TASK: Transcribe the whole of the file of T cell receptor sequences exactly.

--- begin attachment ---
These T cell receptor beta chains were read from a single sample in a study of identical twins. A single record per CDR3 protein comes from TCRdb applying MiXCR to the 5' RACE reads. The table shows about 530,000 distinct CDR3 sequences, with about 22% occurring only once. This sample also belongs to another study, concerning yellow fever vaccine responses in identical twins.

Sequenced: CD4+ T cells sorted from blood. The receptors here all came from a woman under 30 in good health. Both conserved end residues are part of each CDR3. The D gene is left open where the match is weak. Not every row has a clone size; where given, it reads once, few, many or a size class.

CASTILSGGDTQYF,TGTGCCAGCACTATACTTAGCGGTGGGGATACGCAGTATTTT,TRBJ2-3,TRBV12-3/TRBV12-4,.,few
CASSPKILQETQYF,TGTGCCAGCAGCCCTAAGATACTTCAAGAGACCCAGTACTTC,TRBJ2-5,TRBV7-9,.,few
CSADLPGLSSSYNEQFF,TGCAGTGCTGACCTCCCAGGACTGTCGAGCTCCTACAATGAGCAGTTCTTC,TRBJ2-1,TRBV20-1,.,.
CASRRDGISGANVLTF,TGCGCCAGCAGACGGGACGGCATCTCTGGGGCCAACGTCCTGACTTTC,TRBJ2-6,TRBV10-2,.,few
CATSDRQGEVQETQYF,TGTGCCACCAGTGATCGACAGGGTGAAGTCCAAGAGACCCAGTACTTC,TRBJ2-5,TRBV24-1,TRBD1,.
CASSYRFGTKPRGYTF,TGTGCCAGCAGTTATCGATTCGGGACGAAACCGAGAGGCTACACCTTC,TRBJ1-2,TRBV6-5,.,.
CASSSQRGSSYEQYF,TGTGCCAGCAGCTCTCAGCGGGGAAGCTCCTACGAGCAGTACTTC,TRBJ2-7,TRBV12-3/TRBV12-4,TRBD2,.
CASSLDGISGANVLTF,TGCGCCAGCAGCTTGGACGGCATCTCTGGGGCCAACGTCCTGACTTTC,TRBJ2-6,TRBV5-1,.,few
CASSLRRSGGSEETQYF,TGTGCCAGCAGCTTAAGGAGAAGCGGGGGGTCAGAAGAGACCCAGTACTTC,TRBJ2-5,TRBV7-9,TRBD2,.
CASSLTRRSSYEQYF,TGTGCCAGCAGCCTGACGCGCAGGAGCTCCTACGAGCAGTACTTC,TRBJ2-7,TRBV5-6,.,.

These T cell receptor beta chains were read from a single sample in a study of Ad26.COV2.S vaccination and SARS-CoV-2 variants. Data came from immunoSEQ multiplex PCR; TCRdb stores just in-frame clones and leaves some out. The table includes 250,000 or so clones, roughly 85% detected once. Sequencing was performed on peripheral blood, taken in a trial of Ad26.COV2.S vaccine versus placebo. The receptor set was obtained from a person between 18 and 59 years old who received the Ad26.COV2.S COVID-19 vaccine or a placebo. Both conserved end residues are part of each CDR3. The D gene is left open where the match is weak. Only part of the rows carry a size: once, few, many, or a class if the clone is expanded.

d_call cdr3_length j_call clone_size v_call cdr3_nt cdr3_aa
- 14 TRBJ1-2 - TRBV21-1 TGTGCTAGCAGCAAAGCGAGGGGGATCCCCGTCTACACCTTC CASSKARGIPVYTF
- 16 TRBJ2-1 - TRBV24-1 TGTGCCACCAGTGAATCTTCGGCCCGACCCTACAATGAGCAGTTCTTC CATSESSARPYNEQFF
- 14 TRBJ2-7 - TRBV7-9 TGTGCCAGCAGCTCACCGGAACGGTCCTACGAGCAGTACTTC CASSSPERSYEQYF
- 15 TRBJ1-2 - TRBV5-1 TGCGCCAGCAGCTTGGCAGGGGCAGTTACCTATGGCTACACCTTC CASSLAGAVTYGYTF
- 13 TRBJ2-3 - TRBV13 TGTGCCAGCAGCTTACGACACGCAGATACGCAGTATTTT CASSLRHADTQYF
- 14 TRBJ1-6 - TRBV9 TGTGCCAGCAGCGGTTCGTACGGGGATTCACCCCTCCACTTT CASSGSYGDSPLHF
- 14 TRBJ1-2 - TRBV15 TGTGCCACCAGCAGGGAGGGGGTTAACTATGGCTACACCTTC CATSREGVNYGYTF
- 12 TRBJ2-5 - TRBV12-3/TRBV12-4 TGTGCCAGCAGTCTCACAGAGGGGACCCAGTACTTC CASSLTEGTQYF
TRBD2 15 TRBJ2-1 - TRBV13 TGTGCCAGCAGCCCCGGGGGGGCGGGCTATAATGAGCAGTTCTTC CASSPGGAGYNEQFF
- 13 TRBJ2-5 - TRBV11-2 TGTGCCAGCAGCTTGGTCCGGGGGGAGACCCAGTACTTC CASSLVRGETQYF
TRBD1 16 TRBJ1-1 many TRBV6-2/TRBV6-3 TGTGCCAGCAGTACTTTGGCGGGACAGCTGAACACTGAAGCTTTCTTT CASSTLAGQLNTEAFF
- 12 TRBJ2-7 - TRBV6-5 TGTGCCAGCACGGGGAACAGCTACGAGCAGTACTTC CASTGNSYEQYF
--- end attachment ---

These T cell receptor beta chains were read from a single sample in a study of identical twins. A single record per CDR3 protein comes from TCRdb applying MiXCR to the 5' RACE reads. The table shows about 530,000 distinct CDR3 sequences, with about 22% occurring only once. This sample also belongs to another study, concerning yellow fever vaccine responses in identical twins.

Sequenced: CD4+ T cells sorted from blood. The receptors here all came from a woman under 30 in good health. Both conserved end residues are part of each CDR3. The D gene is left open where the match is weak. Not every row has a clone size; where given, it reads once, few, many or a size class.

CASTILSGGDTQYF,TGTGCCAGCACTATACTTAGCGGTGGGGATACGCAGTATTTT,TRBJ2-3,TRBV12-3/TRBV12-4,.,few
CASSPKILQETQYF,TGTGCCAGCAGCCCTAAGATACTTCAAGAGACCCAGTACTTC,TRBJ2-5,TRBV7-9,.,few
CSADLPGLSSSYNEQFF,TGCAGTGCTGACCTCCCAGGACTGTCGAGCTCCTACAATGAGCAGTTCTTC,TRBJ2-1,TRBV20-1,.,.
CASRRDGISGANVLTF,TGCGCCAGCAGACGGGACGGCATCTCTGGGGCCAACGTCCTGACTTTC,TRBJ2-6,TRBV10-2,.,few
CATSDRQGEVQETQYF,TGTGCCACCAGTGATCGACAGGGTGAAGTCCAAGAGACCCAGTACTTC,TRBJ2-5,TRBV24-1,TRBD1,.
CASSYRFGTKPRGYTF,TGTGCCAGCAGTTATCGATTCGGGACGAAACCGAGAGGCTACACCTTC,TRBJ1-2,TRBV6-5,.,.
CASSSQRGSSYEQYF,TGTGCCAGCAGCTCTCAGCGGGGAAGCTCCTACGAGCAGTACTTC,TRBJ2-7,TRBV12-3/TRBV12-4,TRBD2,.
CASSLDGISGANVLTF,TGCGCCAGCAGCTTGGACGGCATCTCTGGGGCCAACGTCCTGACTTTC,TRBJ2-6,TRBV5-1,.,few
CASSLRRSGGSEETQYF,TGTGCCAGCAGCTTAAGGAGAAGCGGGGGGTCAGAAGAGACCCAGTACTTC,TRBJ2-5,TRBV7-9,TRBD2,.
CASSLTRRSSYEQYF,TGTGCCAGCAGCCTGACGCGCAGGAGCTCCTACGAGCAGTACTTC,TRBJ2-7,TRBV5-6,.,.

These T cell receptor beta chains were read from a single sample in a study of Ad26.COV2.S vaccination and SARS-CoV-2 variants. Data came from immunoSEQ multiplex PCR; TCRdb stores just in-frame clones and leaves some out. The table includes 250,000 or so clones, roughly 85% detected once. Sequencing was performed on peripheral blood, taken in a trial of Ad26.COV2.S vaccine versus placebo. The receptor set was obtained from a person between 18 and 59 years old who received the Ad26.COV2.S COVID-19 vaccine or a placebo. Both conserved end residues are part of each CDR3. The D gene is left open where the match is weak. Only part of the rows carry a size: once, few, many, or a class if the clone is expanded.

d_call cdr3_length j_call clone_size v_call cdr3_nt cdr3_aa
- 14 TRBJ1-2 - TRBV21-1 TGTGCTAGCAGCAAAGCGAGGGGGATCCCCGTCTACACCTTC CASSKARGIPVYTF
- 16 TRBJ2-1 - TRBV24-1 TGTGCCACCAGTGAATCTTCGGCCCGACCCTACAATGAGCAGTTCTTC CATSESSARPYNEQFF
- 14 TRBJ2-7 - TRBV7-9 TGTGCCAGCAGCTCACCGGAACGGTCCTACGAGCAGTACTTC CASSSPERSYEQYF
- 15 TRBJ1-2 - TRBV5-1 TGCGCCAGCAGCTTGGCAGGGGCAGTTACCTATGGCTACACCTTC CASSLAGAVTYGYTF
- 13 TRBJ2-3 - TRBV13 TGTGCCAGCAGCTTACGACACGCAGATACGCAGTATTTT CASSLRHADTQYF
- 14 TRBJ1-6 - TRBV9 TGTGCCAGCAGCGGTTCGTACGGGGATTCACCCCTCCACTTT CASSGSYGDSPLHF
- 14 TRBJ1-2 - TRBV15 TGTGCCACCAGCAGGGAGGGGGTTAACTATGGCTACACCTTC CATSREGVNYGYTF
- 12 TRBJ2-5 - TRBV12-3/TRBV12-4 TGTGCCAGCAGTCTCACAGAGGGGACCCAGTACTTC CASSLTEGTQYF
TRBD2 15 TRBJ2-1 - TRBV13 TGTGCCAGCAGCCCCGGGGGGGCGGGCTATAATGAGCAGTTCTTC CASSPGGAGYNEQFF
- 13 TRBJ2-5 - TRBV11-2 TGTGCCAGCAGCTTGGTCCGGGGGGAGACCCAGTACTTC CASSLVRGETQYF
TRBD1 16 TRBJ1-1 many TRBV6-2/TRBV6-3 TGTGCCAGCAGTACTTTGGCGGGACAGCTGAACACTGAAGCTTTCTTT CASSTLAGQLNTEAFF
- 12 TRBJ2-7 - TRBV6-5 TGTGCCAGCACGGGGAACAGCTACGAGCAGTACTTC CASTGNSYEQYF